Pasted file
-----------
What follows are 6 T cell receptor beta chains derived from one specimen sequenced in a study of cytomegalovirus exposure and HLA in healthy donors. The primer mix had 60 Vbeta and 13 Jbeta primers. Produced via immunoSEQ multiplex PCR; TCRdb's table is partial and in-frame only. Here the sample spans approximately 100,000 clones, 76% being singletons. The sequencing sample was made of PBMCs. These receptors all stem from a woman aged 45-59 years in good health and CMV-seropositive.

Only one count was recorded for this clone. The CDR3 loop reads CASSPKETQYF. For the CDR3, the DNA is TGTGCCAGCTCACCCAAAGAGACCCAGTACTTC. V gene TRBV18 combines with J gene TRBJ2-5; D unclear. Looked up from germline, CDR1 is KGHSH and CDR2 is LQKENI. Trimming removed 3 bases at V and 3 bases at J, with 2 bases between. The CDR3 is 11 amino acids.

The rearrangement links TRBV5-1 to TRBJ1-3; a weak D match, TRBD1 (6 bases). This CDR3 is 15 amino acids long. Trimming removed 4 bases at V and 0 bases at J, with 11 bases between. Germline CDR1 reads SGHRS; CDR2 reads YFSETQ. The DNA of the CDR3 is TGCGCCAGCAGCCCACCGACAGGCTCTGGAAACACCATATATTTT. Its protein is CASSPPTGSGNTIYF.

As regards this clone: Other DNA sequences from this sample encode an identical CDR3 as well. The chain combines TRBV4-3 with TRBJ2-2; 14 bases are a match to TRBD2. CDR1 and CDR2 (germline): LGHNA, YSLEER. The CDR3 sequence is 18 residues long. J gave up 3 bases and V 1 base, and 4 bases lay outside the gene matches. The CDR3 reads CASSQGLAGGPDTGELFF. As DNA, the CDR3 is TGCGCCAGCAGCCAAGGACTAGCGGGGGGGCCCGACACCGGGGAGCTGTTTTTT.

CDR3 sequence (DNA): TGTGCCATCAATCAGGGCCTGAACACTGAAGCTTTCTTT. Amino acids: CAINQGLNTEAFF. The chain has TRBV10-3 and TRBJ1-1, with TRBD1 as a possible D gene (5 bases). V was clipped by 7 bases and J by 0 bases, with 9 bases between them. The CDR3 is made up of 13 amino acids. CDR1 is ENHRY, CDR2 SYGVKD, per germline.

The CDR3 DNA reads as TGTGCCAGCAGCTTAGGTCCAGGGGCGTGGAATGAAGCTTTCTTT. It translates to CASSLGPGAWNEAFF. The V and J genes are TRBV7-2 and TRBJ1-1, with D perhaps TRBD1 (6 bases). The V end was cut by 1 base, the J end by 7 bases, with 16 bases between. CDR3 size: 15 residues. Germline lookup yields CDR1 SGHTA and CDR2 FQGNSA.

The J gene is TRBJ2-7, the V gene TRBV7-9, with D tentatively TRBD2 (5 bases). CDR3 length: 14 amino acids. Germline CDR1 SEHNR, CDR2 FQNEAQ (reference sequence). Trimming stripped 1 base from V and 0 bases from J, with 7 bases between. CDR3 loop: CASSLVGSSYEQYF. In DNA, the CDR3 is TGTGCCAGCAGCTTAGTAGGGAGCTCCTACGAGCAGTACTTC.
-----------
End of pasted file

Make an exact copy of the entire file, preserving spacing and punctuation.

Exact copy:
What follows are 6 T cell receptor beta chains derived from one specimen sequenced in a study of cytomegalovirus exposure and HLA in healthy donors. The primer mix had 60 Vbeta and 13 Jbeta primers. Produced via immunoSEQ multiplex PCR; TCRdb's table is partial and in-frame only. Here the sample spans approximately 100,000 clones, 76% being singletons. The sequencing sample was made of PBMCs. These receptors all stem from a woman aged 45-59 years in good health and CMV-seropositive.

Only one count was recorded for this clone. The CDR3 loop reads CASSPKETQYF. For the CDR3, the DNA is TGTGCCAGCTCACCCAAAGAGACCCAGTACTTC. V gene TRBV18 combines with J gene TRBJ2-5; D unclear. Looked up from germline, CDR1 is KGHSH and CDR2 is LQKENI. Trimming removed 3 bases at V and 3 bases at J, with 2 bases between. The CDR3 is 11 amino acids.

The rearrangement links TRBV5-1 to TRBJ1-3; a weak D match, TRBD1 (6 bases). This CDR3 is 15 amino acids long. Trimming removed 4 bases at V and 0 bases at J, with 11 bases between. Germline CDR1 reads SGHRS; CDR2 reads YFSETQ. The DNA of the CDR3 is TGCGCCAGCAGCCCACCGACAGGCTCTGGAAACACCATATATTTT. Its protein is CASSPPTGSGNTIYF.

As regards this clone: Other DNA sequences from this sample encode an identical CDR3 as well. The chain combines TRBV4-3 with TRBJ2-2; 14 bases are a match to TRBD2. CDR1 and CDR2 (germline): LGHNA, YSLEER. The CDR3 sequence is 18 residues long. J gave up 3 bases and V 1 base, and 4 bases lay outside the gene matches. The CDR3 reads CASSQGLAGGPDTGELFF. As DNA, the CDR3 is TGCGCCAGCAGCCAAGGACTAGCGGGGGGGCCCGACACCGGGGAGCTGTTTTTT.

CDR3 sequence (DNA): TGTGCCATCAATCAGGGCCTGAACACTGAAGCTTTCTTT. Amino acids: CAINQGLNTEAFF. The chain has TRBV10-3 and TRBJ1-1, with TRBD1 as a possible D gene (5 bases). V was clipped by 7 bases and J by 0 bases, with 9 bases between them. The CDR3 is made up of 13 amino acids. CDR1 is ENHRY, CDR2 SYGVKD, per germline.

The CDR3 DNA reads as TGTGCCAGCAGCTTAGGTCCAGGGGCGTGGAATGAAGCTTTCTTT. It translates to CASSLGPGAWNEAFF. The V and J genes are TRBV7-2 and TRBJ1-1, with D perhaps TRBD1 (6 bases). The V end was cut by 1 base, the J end by 7 bases, with 16 bases between. CDR3 size: 15 residues. Germline lookup yields CDR1 SGHTA and CDR2 FQGNSA.

The J gene is TRBJ2-7, the V gene TRBV7-9, with D tentatively TRBD2 (5 bases). CDR3 length: 14 amino acids. Germline CDR1 SEHNR, CDR2 FQNEAQ (reference sequence). Trimming stripped 1 base from V and 0 bases from J, with 7 bases between. CDR3 loop: CASSLVGSSYEQYF. In DNA, the CDR3 is TGTGCCAGCAGCTTAGTAGGGAGCTCCTACGAGCAGTACTTC.